Some people prefer one type of program over another based on factors such as cost, location, insurance coverage, availability, stigma, or personal preference.

However, there are some commonalities among most of these approaches. They typically include education about addiction, coping skills training, relapse prevention strategies, peer support, group counseling, individual therapy, and follow-up care.

Types of Treatment

Behavioral treatments are aimed at changing alcohol use behavior through counseling. These include brief interventions, motivational interviewing, cognitive behavioral therapy, contingency management, and relapse prevention.

While there is no one type of treatment that works best, research suggests that behavioral treatments are effective, particularly for those who drink heavily. In addition, they are often less expensive than traditional approaches such as medication and residential rehabilitation programs.


Three medications are currently approved in America to help people stop or cut down on alcohol use and prevent relapse.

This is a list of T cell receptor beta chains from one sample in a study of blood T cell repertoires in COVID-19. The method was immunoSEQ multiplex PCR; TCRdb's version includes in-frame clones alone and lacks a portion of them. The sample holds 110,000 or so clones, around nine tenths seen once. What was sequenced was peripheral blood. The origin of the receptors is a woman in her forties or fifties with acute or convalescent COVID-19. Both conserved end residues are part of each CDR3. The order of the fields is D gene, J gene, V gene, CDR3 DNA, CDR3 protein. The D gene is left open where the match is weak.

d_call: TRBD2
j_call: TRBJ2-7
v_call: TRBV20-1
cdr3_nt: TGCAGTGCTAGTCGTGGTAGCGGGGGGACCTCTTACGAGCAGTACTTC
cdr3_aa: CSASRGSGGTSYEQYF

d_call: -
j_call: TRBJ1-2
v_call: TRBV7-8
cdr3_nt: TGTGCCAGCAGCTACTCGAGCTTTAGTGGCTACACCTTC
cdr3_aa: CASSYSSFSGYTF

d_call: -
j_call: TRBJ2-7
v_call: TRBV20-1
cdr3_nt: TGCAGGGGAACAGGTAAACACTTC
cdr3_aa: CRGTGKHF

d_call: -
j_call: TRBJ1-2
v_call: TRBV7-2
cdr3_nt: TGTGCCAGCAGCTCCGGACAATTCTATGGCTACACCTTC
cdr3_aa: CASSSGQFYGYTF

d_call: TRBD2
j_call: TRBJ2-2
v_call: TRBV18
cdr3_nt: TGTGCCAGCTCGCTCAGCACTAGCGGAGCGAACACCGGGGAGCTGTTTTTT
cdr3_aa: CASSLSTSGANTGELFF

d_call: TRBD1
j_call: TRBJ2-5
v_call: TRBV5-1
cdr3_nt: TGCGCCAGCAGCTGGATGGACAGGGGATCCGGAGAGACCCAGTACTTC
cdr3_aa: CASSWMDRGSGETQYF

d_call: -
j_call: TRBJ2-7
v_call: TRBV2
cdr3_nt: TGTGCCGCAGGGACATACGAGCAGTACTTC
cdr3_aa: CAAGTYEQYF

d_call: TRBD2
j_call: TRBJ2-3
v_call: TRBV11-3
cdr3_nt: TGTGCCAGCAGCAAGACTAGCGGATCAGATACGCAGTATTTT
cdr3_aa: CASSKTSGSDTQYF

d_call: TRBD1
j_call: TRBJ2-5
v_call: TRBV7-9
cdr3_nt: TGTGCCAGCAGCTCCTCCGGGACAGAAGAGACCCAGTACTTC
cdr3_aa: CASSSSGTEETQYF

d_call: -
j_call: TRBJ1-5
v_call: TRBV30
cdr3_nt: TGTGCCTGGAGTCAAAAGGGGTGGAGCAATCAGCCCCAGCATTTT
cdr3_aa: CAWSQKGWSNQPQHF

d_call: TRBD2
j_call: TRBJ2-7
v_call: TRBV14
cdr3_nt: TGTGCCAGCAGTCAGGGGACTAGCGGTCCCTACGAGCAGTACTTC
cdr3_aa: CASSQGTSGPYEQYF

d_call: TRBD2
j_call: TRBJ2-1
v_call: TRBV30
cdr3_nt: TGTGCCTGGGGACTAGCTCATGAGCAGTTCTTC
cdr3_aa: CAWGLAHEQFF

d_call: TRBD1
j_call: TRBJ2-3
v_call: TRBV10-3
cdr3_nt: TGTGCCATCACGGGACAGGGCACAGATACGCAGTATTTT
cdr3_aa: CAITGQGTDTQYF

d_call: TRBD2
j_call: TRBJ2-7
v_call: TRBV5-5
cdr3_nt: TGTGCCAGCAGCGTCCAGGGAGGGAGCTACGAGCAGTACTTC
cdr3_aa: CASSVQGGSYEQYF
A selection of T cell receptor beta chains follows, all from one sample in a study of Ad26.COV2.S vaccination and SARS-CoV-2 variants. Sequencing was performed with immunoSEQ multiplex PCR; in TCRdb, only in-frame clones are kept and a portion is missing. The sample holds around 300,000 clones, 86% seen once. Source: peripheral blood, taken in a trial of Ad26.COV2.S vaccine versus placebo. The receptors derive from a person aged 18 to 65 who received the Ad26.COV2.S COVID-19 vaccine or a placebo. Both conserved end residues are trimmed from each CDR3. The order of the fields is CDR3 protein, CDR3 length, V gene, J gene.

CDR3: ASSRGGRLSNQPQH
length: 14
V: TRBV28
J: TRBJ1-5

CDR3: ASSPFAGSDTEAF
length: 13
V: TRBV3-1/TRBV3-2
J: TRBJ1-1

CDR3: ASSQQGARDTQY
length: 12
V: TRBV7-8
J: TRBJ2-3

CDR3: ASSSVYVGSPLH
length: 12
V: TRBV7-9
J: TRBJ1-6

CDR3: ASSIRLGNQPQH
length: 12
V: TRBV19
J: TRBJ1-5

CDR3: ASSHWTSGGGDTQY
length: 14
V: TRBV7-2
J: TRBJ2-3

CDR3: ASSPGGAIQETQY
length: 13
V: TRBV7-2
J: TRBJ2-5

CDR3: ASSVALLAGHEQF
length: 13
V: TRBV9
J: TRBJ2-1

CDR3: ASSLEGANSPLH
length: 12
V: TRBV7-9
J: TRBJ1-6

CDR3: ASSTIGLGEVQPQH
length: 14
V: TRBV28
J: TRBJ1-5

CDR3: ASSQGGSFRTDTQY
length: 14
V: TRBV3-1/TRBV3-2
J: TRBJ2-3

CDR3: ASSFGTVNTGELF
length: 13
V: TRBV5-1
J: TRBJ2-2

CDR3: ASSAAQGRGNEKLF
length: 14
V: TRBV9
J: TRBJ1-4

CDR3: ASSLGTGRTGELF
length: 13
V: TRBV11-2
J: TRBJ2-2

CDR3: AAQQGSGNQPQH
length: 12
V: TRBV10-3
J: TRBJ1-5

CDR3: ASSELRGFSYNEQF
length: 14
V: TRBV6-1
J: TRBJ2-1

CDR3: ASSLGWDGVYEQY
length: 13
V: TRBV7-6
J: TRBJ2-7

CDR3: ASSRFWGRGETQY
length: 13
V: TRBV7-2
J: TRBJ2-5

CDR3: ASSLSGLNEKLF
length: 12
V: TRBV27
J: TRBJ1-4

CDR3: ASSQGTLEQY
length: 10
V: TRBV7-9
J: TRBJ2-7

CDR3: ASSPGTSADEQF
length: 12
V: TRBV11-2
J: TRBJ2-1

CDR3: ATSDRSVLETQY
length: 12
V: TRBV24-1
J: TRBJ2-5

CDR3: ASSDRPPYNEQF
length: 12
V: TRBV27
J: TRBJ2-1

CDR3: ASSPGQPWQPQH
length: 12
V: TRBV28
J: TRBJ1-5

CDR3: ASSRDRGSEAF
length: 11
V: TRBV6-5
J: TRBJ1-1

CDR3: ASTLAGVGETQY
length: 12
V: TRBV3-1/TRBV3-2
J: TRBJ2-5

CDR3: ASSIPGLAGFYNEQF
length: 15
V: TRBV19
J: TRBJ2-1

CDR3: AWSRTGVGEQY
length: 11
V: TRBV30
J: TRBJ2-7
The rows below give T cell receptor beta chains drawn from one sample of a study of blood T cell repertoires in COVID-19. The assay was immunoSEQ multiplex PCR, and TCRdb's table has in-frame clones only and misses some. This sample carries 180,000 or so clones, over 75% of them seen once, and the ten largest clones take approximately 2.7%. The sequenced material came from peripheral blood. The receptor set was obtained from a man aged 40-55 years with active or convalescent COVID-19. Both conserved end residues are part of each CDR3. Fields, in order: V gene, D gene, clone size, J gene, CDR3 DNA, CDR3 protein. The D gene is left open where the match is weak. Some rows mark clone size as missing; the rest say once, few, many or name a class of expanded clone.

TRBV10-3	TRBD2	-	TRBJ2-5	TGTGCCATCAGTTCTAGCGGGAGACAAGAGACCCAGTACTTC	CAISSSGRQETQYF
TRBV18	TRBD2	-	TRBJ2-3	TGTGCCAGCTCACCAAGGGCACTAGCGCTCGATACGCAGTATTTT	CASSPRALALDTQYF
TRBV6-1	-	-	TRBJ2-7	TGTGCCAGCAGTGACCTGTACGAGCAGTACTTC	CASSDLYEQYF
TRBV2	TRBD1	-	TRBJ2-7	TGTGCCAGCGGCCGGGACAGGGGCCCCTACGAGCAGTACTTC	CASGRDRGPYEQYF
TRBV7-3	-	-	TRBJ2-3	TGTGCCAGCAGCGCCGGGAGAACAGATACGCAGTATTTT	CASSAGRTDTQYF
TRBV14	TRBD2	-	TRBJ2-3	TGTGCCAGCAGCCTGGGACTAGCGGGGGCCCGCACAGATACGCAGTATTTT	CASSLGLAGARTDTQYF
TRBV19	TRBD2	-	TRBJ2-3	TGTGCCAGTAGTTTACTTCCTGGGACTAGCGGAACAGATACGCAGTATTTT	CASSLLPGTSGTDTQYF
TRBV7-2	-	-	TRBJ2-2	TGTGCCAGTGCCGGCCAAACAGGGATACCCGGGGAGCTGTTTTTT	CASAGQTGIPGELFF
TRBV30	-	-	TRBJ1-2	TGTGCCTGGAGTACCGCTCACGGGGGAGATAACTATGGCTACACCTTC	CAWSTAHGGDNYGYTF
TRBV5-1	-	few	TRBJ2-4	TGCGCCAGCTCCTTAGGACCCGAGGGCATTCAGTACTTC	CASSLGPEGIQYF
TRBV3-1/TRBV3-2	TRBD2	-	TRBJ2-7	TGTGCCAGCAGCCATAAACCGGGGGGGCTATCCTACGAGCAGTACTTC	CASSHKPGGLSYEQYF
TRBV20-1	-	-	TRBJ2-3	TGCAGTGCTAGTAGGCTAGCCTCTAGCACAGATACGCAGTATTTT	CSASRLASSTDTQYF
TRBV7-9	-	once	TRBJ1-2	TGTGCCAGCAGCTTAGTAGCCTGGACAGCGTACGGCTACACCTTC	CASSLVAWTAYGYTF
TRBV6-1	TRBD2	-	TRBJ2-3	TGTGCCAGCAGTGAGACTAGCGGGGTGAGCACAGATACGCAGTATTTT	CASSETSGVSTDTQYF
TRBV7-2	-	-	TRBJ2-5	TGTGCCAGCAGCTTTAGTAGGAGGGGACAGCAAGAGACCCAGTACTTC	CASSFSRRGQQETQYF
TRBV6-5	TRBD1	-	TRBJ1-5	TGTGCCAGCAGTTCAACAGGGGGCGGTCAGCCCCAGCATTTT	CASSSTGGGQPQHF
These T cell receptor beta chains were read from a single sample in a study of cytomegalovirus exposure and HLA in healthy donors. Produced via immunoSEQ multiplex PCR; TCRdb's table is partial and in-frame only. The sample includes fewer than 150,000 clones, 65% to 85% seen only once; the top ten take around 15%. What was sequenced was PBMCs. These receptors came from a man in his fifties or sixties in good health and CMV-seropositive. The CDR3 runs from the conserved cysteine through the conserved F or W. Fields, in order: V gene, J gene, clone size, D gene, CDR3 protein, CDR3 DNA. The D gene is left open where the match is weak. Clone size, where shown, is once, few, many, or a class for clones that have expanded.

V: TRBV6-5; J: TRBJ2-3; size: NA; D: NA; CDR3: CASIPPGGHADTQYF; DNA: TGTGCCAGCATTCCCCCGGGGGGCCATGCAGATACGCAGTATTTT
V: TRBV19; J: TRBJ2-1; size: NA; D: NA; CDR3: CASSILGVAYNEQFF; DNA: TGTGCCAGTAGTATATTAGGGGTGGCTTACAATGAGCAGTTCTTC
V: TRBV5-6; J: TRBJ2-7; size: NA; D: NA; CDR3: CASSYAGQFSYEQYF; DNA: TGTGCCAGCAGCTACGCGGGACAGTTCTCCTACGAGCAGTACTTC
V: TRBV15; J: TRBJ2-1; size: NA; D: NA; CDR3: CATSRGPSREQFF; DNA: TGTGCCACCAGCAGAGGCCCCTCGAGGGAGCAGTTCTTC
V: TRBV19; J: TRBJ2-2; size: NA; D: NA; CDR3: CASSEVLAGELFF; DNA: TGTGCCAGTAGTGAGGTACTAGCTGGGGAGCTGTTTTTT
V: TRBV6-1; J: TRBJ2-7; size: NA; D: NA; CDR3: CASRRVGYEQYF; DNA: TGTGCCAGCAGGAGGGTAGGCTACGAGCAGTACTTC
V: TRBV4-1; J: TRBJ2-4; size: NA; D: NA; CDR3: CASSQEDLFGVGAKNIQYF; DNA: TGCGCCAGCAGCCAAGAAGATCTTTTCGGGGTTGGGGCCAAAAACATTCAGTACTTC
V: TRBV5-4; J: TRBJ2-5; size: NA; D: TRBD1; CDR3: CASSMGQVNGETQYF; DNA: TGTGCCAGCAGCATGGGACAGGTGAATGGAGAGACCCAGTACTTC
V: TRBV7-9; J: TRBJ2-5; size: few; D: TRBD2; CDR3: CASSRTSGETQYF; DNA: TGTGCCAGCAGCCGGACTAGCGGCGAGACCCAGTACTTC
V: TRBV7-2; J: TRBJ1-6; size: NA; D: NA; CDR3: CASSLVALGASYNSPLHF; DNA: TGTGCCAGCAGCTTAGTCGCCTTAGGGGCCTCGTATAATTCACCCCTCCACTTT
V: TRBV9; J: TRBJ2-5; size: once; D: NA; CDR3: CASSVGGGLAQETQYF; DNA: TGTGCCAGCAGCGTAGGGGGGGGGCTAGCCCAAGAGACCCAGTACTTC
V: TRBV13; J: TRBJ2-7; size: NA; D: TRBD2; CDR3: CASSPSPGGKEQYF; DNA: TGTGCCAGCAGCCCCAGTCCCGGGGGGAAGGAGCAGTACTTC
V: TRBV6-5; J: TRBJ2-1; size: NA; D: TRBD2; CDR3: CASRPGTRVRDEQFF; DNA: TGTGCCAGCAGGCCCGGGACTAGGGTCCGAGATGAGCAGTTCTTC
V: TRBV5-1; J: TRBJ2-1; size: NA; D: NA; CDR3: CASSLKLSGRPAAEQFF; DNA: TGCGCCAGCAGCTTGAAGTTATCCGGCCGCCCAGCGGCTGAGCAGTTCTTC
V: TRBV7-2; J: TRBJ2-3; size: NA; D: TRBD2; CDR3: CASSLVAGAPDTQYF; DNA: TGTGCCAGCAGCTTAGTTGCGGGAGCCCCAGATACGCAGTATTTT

These drugs have been around since the 1990s and are prescribed by a primary-care doctor or another healthcare provider. They may be used alone or along with counseling.

The most commonly prescribed medication is naltrexone, which blocks the effects of alcohol. Naltrexone works best when taken daily over a period of months. Side effects include nausea, stomach pain, vomiting, diarrhea, headache, dizziness, and fatigue.

Other medications are acamprosate and disulfiram. Both work differently and can cause side effects such as drowsiness, dry mouth, constipation, blurred vision, and difficulty sleeping.

Mutual-Support Groups

Alcoholics Anonymous (AA), Narcotics Anonymous, Gamblers Anonymous, Overeaters Anonymous, Sex Addicts Anonymous, etc., are peer-led self-help groups designed to help individuals overcome addiction.

These 12-Step fellowships are based on the belief that recovery is possible through faith, prayer, and fellowship.

Many AA members believe that the program offers a better chance of long-term sobriety than traditional treatments such as medical detoxification and individual therapy.

However, some experts argue that AA does not work because participants do not receive professional counseling or follow-up care.

The research literature on the effectiveness of mutual-support groups is limited. Some studies suggest that AA and similar 12-step fellowships improve outcomes among alcohol abusers, while others find no difference between patients receiving group sessions versus standard care. In addition, there is little evidence about whether mutual-support groups reduce relapse rates.